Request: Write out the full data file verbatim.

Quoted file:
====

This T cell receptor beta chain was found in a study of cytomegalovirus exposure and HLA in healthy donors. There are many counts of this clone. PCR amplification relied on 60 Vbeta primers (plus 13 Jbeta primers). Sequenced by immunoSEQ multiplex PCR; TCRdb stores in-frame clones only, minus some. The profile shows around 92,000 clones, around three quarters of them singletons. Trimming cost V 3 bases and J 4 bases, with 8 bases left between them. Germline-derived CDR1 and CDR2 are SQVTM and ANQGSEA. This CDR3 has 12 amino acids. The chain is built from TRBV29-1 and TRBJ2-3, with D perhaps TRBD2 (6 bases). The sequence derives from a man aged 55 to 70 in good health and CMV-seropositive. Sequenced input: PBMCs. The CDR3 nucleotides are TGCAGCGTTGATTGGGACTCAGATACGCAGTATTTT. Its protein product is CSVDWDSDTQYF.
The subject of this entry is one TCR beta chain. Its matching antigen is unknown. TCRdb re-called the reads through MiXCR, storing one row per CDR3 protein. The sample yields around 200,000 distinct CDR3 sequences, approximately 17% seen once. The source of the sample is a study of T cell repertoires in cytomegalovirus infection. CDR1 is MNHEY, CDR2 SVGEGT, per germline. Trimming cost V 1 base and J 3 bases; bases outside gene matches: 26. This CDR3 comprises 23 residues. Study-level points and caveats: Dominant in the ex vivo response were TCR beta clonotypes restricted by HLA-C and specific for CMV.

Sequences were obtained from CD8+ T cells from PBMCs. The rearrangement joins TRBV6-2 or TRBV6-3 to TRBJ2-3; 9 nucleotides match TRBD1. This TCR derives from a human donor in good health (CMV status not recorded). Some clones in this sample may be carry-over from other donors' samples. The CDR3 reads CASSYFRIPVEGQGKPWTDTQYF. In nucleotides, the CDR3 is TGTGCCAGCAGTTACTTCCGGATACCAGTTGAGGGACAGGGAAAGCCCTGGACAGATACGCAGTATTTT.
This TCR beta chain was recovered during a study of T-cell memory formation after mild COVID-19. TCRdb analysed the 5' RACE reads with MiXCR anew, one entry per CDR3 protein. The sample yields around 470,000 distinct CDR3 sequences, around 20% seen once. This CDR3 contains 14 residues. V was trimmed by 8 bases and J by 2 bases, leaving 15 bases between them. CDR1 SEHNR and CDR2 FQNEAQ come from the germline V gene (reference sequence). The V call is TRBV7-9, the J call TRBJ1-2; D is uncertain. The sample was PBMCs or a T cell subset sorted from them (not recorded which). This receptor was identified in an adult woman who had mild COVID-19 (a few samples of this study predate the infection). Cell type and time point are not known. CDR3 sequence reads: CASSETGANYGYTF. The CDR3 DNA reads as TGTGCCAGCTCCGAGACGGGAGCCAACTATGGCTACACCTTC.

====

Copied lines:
This T cell receptor beta chain was found in a study of cytomegalovirus exposure and HLA in healthy donors. There are many counts of this clone. PCR amplification relied on 60 Vbeta primers (plus 13 Jbeta primers). Sequenced by immunoSEQ multiplex PCR; TCRdb stores in-frame clones only, minus some. The profile shows around 92,000 clones, around three quarters of them singletons. Trimming cost V 3 bases and J 4 bases, with 8 bases left between them. Germline-derived CDR1 and CDR2 are SQVTM and ANQGSEA. This CDR3 has 12 amino acids. The chain is built from TRBV29-1 and TRBJ2-3, with D perhaps TRBD2 (6 bases). The sequence derives from a man aged 55 to 70 in good health and CMV-seropositive. Sequenced input: PBMCs. The CDR3 nucleotides are TGCAGCGTTGATTGGGACTCAGATACGCAGTATTTT. Its protein product is CSVDWDSDTQYF.
The subject of this entry is one TCR beta chain. Its matching antigen is unknown. TCRdb re-called the reads through MiXCR, storing one row per CDR3 protein. The sample yields around 200,000 distinct CDR3 sequences, approximately 17% seen once. The source of the sample is a study of T cell repertoires in cytomegalovirus infection. CDR1 is MNHEY, CDR2 SVGEGT, per germline. Trimming cost V 1 base and J 3 bases; bases outside gene matches: 26. This CDR3 comprises 23 residues. Study-level points and caveats: Dominant in the ex vivo response were TCR beta clonotypes restricted by HLA-C and specific for CMV.

Sequences were obtained from CD8+ T cells from PBMCs. The rearrangement joins TRBV6-2 or TRBV6-3 to TRBJ2-3; 9 nucleotides match TRBD1. This TCR derives from a human donor in good health (CMV status not recorded). Some clones in this sample may be carry-over from other donors' samples. The CDR3 reads CASSYFRIPVEGQGKPWTDTQYF. In nucleotides, the CDR3 is TGTGCCAGCAGTTACTTCCGGATACCAGTTGAGGGACAGGGAAAGCCCTGGACAGATACGCAGTATTTT.
This TCR beta chain was recovered during a study of T-cell memory formation after mild COVID-19. TCRdb analysed the 5' RACE reads with MiXCR anew, one entry per CDR3 protein. The sample yields around 470,000 distinct CDR3 sequences, around 20% seen once. This CDR3 contains 14 residues. V was trimmed by 8 bases and J by 2 bases, leaving 15 bases between them. CDR1 SEHNR and CDR2 FQNEAQ come from the germline V gene (reference sequence). The V call is TRBV7-9, the J call TRBJ1-2; D is uncertain. The sample was PBMCs or a T cell subset sorted from them (not recorded which). This receptor was identified in an adult woman who had mild COVID-19 (a few samples of this study predate the infection). Cell type and time point are not known. CDR3 sequence reads: CASSETGANYGYTF. The CDR3 DNA reads as TGTGCCAGCTCCGAGACGGGAGCCAACTATGGCTACACCTTC.